Interview etiquette: Make sure to give the best possible first impression. You don’t usually have much time in an interview, so make the most of it. You will likely be asked about your motivations in seeking out this job, and your experience in other areas of customer service as well as banking products. Do some homework and learn the industry terms and common bank transactions. Try to brainstorm some responses to common interview questions. Can you explain adequately and confidently why you will be the best candidate for the job? If not, consider consulting a job coach before applying for the position. There is steep competition in the world of bank tellers, so make sure your resume is in great shape and you’re adequately prepared for your interview before you apply.

Important Professional Qualities

There are certain personality traits and previous experiences that may give you a head start if you aim to become a bank teller.

Math skills: Landing a job as a teller is about more than just being able to do basic arithmetic, but superior math skills are an absolute necessity for the job. You will be handling large amounts of money, and it is essential that it is all accounted for and counted correctly. If math was your favorite subject and kept you entertained for hours, this may be a good fit for you. If passing your tests posed a problem for you in high school, consider another career.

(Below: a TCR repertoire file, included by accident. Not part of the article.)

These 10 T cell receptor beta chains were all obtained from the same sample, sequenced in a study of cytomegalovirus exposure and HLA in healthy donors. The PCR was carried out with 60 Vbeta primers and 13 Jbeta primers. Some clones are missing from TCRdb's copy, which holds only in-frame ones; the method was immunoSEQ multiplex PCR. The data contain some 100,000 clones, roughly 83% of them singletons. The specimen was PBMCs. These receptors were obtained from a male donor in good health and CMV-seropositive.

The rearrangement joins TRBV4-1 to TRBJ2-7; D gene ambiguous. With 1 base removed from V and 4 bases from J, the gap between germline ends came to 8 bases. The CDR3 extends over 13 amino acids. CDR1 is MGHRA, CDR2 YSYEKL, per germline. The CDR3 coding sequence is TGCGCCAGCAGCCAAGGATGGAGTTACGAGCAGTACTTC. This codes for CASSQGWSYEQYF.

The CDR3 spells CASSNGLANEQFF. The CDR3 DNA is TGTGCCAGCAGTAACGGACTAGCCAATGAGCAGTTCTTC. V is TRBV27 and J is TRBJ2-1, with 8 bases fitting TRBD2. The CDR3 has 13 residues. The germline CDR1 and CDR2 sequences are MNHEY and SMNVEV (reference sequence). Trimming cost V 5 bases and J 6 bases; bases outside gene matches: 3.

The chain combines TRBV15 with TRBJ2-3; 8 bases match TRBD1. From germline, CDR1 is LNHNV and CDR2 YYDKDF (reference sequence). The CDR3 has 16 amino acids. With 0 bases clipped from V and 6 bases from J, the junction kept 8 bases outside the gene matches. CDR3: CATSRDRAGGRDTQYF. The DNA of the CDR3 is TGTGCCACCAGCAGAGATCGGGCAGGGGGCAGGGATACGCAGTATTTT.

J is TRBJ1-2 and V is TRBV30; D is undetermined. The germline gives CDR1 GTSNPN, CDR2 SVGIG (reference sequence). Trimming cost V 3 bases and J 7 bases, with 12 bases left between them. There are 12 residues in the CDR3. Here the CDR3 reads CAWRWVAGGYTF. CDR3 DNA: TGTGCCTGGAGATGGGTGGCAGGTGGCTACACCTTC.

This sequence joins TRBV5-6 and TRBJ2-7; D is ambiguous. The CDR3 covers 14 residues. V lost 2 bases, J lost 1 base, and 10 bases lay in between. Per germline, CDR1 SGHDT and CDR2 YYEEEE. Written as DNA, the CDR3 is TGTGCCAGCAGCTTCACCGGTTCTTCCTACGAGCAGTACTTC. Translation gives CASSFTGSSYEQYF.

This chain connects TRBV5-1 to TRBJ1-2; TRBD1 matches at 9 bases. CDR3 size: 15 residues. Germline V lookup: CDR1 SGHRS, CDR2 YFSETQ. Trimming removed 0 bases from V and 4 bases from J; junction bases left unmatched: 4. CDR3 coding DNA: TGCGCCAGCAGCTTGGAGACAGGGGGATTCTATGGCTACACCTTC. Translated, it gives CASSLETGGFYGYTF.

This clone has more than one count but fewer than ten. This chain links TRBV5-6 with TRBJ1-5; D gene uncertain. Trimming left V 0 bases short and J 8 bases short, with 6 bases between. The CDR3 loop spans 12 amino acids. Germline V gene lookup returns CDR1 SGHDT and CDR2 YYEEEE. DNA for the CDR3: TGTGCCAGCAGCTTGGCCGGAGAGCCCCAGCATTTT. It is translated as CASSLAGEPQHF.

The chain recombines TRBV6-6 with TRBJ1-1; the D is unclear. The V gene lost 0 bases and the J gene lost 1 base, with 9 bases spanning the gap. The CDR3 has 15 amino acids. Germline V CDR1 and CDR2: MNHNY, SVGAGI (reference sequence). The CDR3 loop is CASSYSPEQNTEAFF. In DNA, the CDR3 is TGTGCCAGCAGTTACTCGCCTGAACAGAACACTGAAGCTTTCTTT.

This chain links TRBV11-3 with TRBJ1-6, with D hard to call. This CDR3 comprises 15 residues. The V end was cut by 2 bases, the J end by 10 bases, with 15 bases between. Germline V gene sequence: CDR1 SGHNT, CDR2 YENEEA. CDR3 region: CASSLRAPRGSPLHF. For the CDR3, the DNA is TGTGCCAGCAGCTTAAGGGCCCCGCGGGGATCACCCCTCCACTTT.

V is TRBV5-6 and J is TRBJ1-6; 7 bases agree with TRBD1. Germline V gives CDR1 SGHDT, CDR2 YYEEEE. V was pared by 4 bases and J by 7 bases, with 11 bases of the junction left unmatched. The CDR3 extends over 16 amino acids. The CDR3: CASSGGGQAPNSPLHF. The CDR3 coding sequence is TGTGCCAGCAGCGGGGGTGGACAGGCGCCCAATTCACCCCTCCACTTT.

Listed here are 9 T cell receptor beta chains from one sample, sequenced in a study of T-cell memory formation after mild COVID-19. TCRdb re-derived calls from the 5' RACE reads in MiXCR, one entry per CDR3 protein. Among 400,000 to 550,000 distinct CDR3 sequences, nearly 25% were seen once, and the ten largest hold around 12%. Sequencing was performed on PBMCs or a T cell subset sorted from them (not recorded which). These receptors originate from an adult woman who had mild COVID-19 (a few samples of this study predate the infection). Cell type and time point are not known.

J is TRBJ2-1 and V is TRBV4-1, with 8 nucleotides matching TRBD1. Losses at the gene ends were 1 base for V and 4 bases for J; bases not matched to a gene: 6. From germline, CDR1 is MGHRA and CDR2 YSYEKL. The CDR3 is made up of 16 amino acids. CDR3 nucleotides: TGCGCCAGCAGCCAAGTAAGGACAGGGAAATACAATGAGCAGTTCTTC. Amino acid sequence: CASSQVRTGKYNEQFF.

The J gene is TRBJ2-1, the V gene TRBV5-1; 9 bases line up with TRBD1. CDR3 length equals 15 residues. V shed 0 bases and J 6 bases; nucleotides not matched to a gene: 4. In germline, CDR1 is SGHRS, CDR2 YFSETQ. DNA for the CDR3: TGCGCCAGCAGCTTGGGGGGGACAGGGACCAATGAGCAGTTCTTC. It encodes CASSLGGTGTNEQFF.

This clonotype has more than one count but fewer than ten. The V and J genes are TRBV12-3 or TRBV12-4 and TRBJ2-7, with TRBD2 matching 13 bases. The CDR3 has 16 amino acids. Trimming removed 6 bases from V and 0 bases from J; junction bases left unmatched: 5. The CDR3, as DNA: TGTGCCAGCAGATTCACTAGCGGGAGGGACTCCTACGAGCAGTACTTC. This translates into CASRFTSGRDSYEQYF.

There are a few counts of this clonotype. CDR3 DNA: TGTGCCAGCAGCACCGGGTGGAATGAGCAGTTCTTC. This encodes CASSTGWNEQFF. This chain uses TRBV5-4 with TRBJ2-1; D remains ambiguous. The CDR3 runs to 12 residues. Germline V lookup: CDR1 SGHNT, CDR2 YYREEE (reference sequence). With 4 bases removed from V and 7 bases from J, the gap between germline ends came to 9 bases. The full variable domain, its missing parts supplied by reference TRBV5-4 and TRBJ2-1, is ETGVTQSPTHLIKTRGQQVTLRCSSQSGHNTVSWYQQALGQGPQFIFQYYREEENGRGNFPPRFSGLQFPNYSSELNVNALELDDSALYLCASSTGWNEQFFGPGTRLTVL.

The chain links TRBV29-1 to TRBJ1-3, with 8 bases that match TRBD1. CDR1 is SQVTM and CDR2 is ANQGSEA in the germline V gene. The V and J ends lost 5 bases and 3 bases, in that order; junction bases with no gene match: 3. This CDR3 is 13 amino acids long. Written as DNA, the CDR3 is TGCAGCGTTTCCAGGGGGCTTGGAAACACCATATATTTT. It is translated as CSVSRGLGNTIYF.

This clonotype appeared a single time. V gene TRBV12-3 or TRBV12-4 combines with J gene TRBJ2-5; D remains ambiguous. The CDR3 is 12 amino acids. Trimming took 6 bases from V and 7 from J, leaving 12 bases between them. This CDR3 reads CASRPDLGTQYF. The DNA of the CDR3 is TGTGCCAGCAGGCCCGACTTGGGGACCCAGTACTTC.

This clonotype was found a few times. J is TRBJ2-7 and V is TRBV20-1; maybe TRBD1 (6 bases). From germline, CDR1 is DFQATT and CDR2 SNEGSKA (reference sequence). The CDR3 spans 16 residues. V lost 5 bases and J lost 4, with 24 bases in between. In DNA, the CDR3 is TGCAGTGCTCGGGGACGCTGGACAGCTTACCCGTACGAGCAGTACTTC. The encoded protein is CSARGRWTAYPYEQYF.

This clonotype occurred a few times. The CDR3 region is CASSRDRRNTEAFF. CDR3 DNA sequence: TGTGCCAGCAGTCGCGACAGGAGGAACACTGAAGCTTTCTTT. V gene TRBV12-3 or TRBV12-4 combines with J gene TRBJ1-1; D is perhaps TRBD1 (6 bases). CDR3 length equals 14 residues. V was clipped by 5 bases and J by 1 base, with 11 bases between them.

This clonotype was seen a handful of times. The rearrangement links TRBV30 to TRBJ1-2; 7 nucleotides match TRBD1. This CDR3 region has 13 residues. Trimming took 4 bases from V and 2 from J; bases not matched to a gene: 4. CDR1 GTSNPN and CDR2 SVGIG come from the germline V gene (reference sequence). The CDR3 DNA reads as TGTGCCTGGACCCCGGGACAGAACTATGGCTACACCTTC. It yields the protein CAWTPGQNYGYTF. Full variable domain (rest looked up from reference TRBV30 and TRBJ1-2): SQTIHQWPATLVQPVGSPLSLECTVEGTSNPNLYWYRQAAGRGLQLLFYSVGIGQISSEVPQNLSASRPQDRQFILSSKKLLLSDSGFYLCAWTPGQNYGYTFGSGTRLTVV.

Customer service skills: As has already been noted above, money is more than just the mainstay of the economy. It is also an important aspect of American daily life and how people self-identify. Because of this, it is very important to have excellent communication skills and customer service skills. Being friendly and confident is a must, and most people simply want to perform their transaction and go about their day. But be prepared to handle some stressed out, excited, or even angry customers from time to time. How you help customers to deal with any potential problems they might be having and explain the bank’s policies and procedures can determine whether or not your company will continue to get their business. Prior experience as a sales cashier or as a customer service representative will look good on your resume, and may help to give you some idea of what will be involved.

Clear communication: You’ll need to explain the general workings of the bank from time to time, and help people to understand any financial services and promotions on offer at any given time by your bank. Being able to easily communicate about the customer’s needs and what you are doing will go a long way toward building positive relationships.